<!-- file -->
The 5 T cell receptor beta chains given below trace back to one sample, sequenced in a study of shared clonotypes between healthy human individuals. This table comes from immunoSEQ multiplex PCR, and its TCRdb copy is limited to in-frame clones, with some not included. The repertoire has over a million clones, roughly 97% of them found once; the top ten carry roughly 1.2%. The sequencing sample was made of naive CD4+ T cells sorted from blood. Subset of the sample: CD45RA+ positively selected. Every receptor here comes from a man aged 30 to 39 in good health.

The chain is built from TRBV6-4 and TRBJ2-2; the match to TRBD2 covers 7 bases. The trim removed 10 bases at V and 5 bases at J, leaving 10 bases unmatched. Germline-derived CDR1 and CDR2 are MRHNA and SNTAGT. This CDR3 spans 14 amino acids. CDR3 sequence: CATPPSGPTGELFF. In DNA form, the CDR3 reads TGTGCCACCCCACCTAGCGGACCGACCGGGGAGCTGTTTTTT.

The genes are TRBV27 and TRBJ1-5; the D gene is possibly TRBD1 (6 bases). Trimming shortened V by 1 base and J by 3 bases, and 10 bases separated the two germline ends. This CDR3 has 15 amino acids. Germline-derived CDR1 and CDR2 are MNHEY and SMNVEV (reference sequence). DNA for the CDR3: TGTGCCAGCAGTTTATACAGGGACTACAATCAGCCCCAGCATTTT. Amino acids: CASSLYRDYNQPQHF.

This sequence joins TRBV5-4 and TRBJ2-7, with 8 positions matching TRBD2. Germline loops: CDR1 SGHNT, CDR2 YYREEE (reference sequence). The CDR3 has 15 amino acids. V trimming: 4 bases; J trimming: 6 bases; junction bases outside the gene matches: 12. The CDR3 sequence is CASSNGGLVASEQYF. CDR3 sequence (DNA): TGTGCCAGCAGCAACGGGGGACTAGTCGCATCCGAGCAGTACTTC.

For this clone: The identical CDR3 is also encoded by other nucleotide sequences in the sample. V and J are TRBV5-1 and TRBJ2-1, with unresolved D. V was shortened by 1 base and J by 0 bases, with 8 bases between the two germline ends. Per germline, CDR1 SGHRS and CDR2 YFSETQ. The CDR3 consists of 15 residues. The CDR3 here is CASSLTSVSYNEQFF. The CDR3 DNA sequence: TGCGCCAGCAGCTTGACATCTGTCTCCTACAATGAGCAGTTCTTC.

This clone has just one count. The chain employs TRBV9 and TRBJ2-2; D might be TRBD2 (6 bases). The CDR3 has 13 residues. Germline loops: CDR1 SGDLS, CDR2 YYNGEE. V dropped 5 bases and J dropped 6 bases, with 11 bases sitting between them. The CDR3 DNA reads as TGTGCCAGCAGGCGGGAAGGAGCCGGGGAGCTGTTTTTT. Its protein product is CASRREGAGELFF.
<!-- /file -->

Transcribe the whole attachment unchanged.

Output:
The 5 T cell receptor beta chains given below trace back to one sample, sequenced in a study of shared clonotypes between healthy human individuals. This table comes from immunoSEQ multiplex PCR, and its TCRdb copy is limited to in-frame clones, with some not included. The repertoire has over a million clones, roughly 97% of them found once; the top ten carry roughly 1.2%. The sequencing sample was made of naive CD4+ T cells sorted from blood. Subset of the sample: CD45RA+ positively selected. Every receptor here comes from a man aged 30 to 39 in good health.

The chain is built from TRBV6-4 and TRBJ2-2; the match to TRBD2 covers 7 bases. The trim removed 10 bases at V and 5 bases at J, leaving 10 bases unmatched. Germline-derived CDR1 and CDR2 are MRHNA and SNTAGT. This CDR3 spans 14 amino acids. CDR3 sequence: CATPPSGPTGELFF. In DNA form, the CDR3 reads TGTGCCACCCCACCTAGCGGACCGACCGGGGAGCTGTTTTTT.

The genes are TRBV27 and TRBJ1-5; the D gene is possibly TRBD1 (6 bases). Trimming shortened V by 1 base and J by 3 bases, and 10 bases separated the two germline ends. This CDR3 has 15 amino acids. Germline-derived CDR1 and CDR2 are MNHEY and SMNVEV (reference sequence). DNA for the CDR3: TGTGCCAGCAGTTTATACAGGGACTACAATCAGCCCCAGCATTTT. Amino acids: CASSLYRDYNQPQHF.

This sequence joins TRBV5-4 and TRBJ2-7, with 8 positions matching TRBD2. Germline loops: CDR1 SGHNT, CDR2 YYREEE (reference sequence). The CDR3 has 15 amino acids. V trimming: 4 bases; J trimming: 6 bases; junction bases outside the gene matches: 12. The CDR3 sequence is CASSNGGLVASEQYF. CDR3 sequence (DNA): TGTGCCAGCAGCAACGGGGGACTAGTCGCATCCGAGCAGTACTTC.

For this clone: The identical CDR3 is also encoded by other nucleotide sequences in the sample. V and J are TRBV5-1 and TRBJ2-1, with unresolved D. V was shortened by 1 base and J by 0 bases, with 8 bases between the two germline ends. Per germline, CDR1 SGHRS and CDR2 YFSETQ. The CDR3 consists of 15 residues. The CDR3 here is CASSLTSVSYNEQFF. The CDR3 DNA sequence: TGCGCCAGCAGCTTGACATCTGTCTCCTACAATGAGCAGTTCTTC.

This clone has just one count. The chain employs TRBV9 and TRBJ2-2; D might be TRBD2 (6 bases). The CDR3 has 13 residues. Germline loops: CDR1 SGDLS, CDR2 YYNGEE. V dropped 5 bases and J dropped 6 bases, with 11 bases sitting between them. The CDR3 DNA reads as TGTGCCAGCAGGCGGGAAGGAGCCGGGGAGCTGTTTTTT. Its protein product is CASRREGAGELFF.